Enterococcus Faecalis Infective Endocarditis and Colorectal Carcinoma: Case of New Association Gaining Ground

Zubair Khan, Nauman Siddiqui, Muhammad Wasif Saif


Mostly Streptococcus bovis (S. bovis) bacteremia and endocarditis (60%) has been found to be associated with underlying colorectal cancer (CRC). Enterococcus faecalis (E. faecalis) bacteremia and endocarditis has no identifiable source in most of the cases. E. faecalis is part of normal gut flora that can translocate through the intestine and cause the systemic infection. With any intestinal lesion or tumor, the barrier is breached and the gut flora like E. faecalis can translocate and cause infection. A 55-years-old male known to have non-ischemic cardiomyopathy with implantation of automated implantable cardioverter defibrillator (AICD) and atrial fibrillation presented with weight loss, fever and back pain. He was diagnosed to have E. faecalis bacteremia and subsequent endocarditis and osteomyelitis of T7 - T8 and L4 - L5 vertebrae. He underwent colonoscopy for screening of malignancy because of his age and presenting symptoms suggestive of one. The colonoscopy found pedunculated polyp in sigmoid colon, and after biopsy the histology revealed an invasive well differentiated mucinous adenocarcinoma, with focal squamous differentiation. He underwent removal of AICD and antibiotic treatment for infective endocarditis and osteomyelitis. He underwent sigmoid colectomy with pathology of removed specimen showing adenocarcinoma with negative margins and lymph nodes. In many of the patients with E. faecalis endocarditis, if identifiable the source is genitourinary tract. But in most of the cases the source of E. faecalis bacteremia is unidentified. There is some evidence to suggest that in patients with unidentified source, colonoscopy may reveal a hidden early stage CRC or adenoma. We conclude that in cases of E. faecalis bacteremia and endocarditis with unidentified source, colonoscopy should be considered if feasible to rule out the diagnosis of CRC.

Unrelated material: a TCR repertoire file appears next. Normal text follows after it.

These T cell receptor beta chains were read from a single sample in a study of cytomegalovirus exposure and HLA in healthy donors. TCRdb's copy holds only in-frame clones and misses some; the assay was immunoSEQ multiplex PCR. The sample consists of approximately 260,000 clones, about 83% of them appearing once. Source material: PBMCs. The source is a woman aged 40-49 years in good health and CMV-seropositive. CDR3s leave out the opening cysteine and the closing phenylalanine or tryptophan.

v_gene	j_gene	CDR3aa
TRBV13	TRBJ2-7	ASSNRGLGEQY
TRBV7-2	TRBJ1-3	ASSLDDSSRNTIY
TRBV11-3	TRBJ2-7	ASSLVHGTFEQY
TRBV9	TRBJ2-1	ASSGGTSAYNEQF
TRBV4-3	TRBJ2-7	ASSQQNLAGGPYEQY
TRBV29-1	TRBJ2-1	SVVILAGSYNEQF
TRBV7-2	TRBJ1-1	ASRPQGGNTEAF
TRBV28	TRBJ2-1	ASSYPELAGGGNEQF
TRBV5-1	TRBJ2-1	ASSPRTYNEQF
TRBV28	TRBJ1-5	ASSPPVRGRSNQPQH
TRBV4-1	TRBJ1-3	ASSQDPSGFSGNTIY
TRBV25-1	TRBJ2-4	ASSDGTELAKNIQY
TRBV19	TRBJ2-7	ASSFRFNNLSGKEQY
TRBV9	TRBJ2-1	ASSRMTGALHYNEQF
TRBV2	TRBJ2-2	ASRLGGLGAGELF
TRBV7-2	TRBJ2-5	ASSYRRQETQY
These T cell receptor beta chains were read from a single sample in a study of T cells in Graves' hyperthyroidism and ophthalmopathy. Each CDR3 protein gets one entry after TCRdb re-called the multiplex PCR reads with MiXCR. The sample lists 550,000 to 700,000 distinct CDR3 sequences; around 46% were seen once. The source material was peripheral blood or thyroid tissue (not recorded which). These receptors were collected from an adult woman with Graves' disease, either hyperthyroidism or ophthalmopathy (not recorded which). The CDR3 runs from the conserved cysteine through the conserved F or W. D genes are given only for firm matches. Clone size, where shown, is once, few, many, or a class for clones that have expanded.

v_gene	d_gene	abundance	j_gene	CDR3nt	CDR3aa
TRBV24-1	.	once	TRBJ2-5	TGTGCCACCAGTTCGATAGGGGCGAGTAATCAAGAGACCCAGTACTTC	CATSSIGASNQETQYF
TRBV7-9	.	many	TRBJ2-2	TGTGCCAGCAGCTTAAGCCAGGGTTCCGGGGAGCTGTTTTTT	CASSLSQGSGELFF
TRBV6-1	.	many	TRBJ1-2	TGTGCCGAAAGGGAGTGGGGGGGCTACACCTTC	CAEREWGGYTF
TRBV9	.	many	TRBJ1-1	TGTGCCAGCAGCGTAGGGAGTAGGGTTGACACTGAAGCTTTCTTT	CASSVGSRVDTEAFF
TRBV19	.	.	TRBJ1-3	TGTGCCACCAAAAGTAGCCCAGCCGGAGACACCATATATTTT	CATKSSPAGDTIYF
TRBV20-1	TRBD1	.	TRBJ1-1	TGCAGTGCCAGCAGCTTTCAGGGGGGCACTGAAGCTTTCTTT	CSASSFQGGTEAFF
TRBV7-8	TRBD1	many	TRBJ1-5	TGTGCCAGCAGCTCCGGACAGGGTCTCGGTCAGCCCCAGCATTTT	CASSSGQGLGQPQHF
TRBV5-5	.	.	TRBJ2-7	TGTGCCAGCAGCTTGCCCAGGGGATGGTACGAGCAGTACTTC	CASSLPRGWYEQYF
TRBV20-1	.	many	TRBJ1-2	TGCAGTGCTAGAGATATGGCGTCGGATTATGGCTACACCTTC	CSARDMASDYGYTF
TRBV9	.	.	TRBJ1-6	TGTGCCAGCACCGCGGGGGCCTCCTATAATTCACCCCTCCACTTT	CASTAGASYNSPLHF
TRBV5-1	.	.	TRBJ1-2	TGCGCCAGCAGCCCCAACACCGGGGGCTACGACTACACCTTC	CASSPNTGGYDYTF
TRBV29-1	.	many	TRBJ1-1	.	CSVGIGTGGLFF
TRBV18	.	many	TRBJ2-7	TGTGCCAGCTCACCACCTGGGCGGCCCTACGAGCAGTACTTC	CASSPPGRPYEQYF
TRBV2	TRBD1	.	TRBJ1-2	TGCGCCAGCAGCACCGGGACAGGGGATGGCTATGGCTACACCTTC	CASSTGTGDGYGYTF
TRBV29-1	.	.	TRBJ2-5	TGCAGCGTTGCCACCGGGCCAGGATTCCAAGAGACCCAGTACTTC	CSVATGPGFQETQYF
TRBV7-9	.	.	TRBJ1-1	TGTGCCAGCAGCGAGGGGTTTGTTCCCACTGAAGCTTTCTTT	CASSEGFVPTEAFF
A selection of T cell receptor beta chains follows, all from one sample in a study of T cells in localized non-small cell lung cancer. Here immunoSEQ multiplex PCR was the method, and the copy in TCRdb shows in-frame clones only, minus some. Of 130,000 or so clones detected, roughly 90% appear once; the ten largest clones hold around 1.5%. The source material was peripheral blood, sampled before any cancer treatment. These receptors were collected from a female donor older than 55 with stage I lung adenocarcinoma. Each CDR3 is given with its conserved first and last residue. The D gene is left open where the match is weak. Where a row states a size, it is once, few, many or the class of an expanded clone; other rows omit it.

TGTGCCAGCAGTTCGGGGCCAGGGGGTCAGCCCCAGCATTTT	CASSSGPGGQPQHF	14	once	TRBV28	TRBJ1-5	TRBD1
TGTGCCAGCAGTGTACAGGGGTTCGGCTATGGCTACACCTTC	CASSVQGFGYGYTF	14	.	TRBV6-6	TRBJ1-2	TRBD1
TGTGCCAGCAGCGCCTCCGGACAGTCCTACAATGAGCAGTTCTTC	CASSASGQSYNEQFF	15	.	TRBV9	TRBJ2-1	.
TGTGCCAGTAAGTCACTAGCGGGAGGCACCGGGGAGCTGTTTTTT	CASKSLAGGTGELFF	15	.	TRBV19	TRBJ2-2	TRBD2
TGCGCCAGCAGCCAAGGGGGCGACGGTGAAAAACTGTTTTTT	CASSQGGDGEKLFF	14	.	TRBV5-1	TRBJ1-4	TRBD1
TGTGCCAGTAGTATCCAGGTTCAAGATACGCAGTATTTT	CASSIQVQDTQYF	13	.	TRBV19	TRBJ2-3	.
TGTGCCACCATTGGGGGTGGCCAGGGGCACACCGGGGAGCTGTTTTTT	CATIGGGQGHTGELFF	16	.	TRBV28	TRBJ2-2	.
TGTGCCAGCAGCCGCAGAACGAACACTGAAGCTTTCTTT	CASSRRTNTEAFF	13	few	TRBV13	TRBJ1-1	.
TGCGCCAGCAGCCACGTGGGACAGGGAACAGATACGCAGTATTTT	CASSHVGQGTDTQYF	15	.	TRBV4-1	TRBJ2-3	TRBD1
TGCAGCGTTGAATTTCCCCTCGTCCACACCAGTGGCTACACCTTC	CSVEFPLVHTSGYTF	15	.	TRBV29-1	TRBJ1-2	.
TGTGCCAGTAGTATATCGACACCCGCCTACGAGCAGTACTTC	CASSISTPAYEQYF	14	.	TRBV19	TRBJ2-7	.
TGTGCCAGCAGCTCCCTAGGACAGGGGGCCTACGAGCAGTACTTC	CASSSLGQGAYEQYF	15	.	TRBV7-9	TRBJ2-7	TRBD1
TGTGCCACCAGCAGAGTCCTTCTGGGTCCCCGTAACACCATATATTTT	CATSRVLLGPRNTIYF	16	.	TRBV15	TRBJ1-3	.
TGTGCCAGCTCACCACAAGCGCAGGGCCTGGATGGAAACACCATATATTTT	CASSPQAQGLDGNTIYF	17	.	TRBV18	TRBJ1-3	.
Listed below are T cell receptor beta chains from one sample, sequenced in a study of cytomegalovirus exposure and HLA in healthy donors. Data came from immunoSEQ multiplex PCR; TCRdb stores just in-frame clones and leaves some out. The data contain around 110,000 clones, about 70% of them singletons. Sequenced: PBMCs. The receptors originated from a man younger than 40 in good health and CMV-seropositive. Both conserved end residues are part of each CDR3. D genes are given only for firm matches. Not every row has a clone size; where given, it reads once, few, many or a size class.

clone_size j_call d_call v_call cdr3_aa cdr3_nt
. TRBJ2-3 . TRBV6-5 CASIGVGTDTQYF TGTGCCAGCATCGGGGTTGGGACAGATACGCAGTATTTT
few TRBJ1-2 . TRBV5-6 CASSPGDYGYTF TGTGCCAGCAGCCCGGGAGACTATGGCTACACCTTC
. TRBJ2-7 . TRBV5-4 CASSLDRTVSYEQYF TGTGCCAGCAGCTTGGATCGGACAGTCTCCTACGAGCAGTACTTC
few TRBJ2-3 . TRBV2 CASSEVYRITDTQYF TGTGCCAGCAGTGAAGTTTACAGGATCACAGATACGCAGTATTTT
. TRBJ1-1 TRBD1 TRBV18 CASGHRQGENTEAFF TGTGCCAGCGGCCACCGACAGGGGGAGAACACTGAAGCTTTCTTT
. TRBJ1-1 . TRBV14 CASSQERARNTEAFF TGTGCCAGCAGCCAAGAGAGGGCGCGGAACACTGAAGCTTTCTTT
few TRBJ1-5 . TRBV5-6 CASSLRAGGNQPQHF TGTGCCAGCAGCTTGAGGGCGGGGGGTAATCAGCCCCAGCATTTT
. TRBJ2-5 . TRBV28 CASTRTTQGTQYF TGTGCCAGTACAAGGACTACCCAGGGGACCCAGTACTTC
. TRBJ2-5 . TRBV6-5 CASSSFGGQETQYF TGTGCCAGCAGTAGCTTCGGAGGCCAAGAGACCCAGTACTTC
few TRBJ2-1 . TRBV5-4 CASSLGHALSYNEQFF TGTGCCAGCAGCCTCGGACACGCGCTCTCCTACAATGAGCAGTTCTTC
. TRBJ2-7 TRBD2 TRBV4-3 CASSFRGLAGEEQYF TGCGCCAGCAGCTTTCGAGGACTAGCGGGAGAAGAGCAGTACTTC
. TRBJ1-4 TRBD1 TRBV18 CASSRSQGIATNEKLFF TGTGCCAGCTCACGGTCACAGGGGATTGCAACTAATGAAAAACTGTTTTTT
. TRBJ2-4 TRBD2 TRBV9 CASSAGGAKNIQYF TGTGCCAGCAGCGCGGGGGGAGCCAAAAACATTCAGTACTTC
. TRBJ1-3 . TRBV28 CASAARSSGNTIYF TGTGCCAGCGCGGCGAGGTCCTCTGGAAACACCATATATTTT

Gastroenterol Res. 2018;11(3):238-240
doi: https://doi.org/10.14740/gr996w


Infective endocarditis; Colorectal cancer; E. faecalis bacteremia; E. faecalis infective endocarditis

Full Text: HTML PDF

Browse  Journals  


Journal of Clinical Medicine Research

Journal of Endocrinology and Metabolism

Journal of Clinical Gynecology and Obstetrics


World Journal of Oncology

Gastroenterology Research

Journal of Hematology


Journal of Medical Cases

Journal of Current Surgery

Clinical Infection and Immunity


Cardiology Research

World Journal of Nephrology and Urology

Cellular and Molecular Medicine Research


Journal of Neurology Research

International Journal of Clinical Pediatrics



Gastroenterology Research, bimonthly, ISSN 1918-2805 (print), 1918-2813 (online), published by Elmer Press Inc.                     
The content of this site is intended for health care professionals.

This is an open-access journal distributed under the terms of the Creative Commons Attribution-NonCommercial 4.0 International License, which permits unrestricted
non-commercial use, distribution, and reproduction in any medium, provided the original work is properly cited.
Creative Commons Attribution license (Attribution-NonCommercial 4.0 International CC-BY-NC 4.0)

This journal follows the International Committee of Medical Journal Editors (ICMJE) recommendations for manuscripts submitted to biomedical journals,
the Committee on Publication Ethics (COPE) guidelines, and the Principles of Transparency and Best Practice in Scholarly Publishing.

website: www.gastrores.org   editorial contact: editor@gastrores.org
Address: 9225 Leslie Street, Suite 201, Richmond Hill, Ontario, L4B 3H6, Canada

© Elmer Press Inc. All Rights Reserved.

Disclaimer: The views and opinions expressed in the published articles are those of the authors and do not necessarily reflect the views or opinions of the editors and Elmer Press Inc. This website is provided for medical research and informational purposes only and does not constitute any medical advice or professional services. The information provided in this journal should not be used for diagnosis and treatment, those seeking medical advice should always consult with a licensed physician.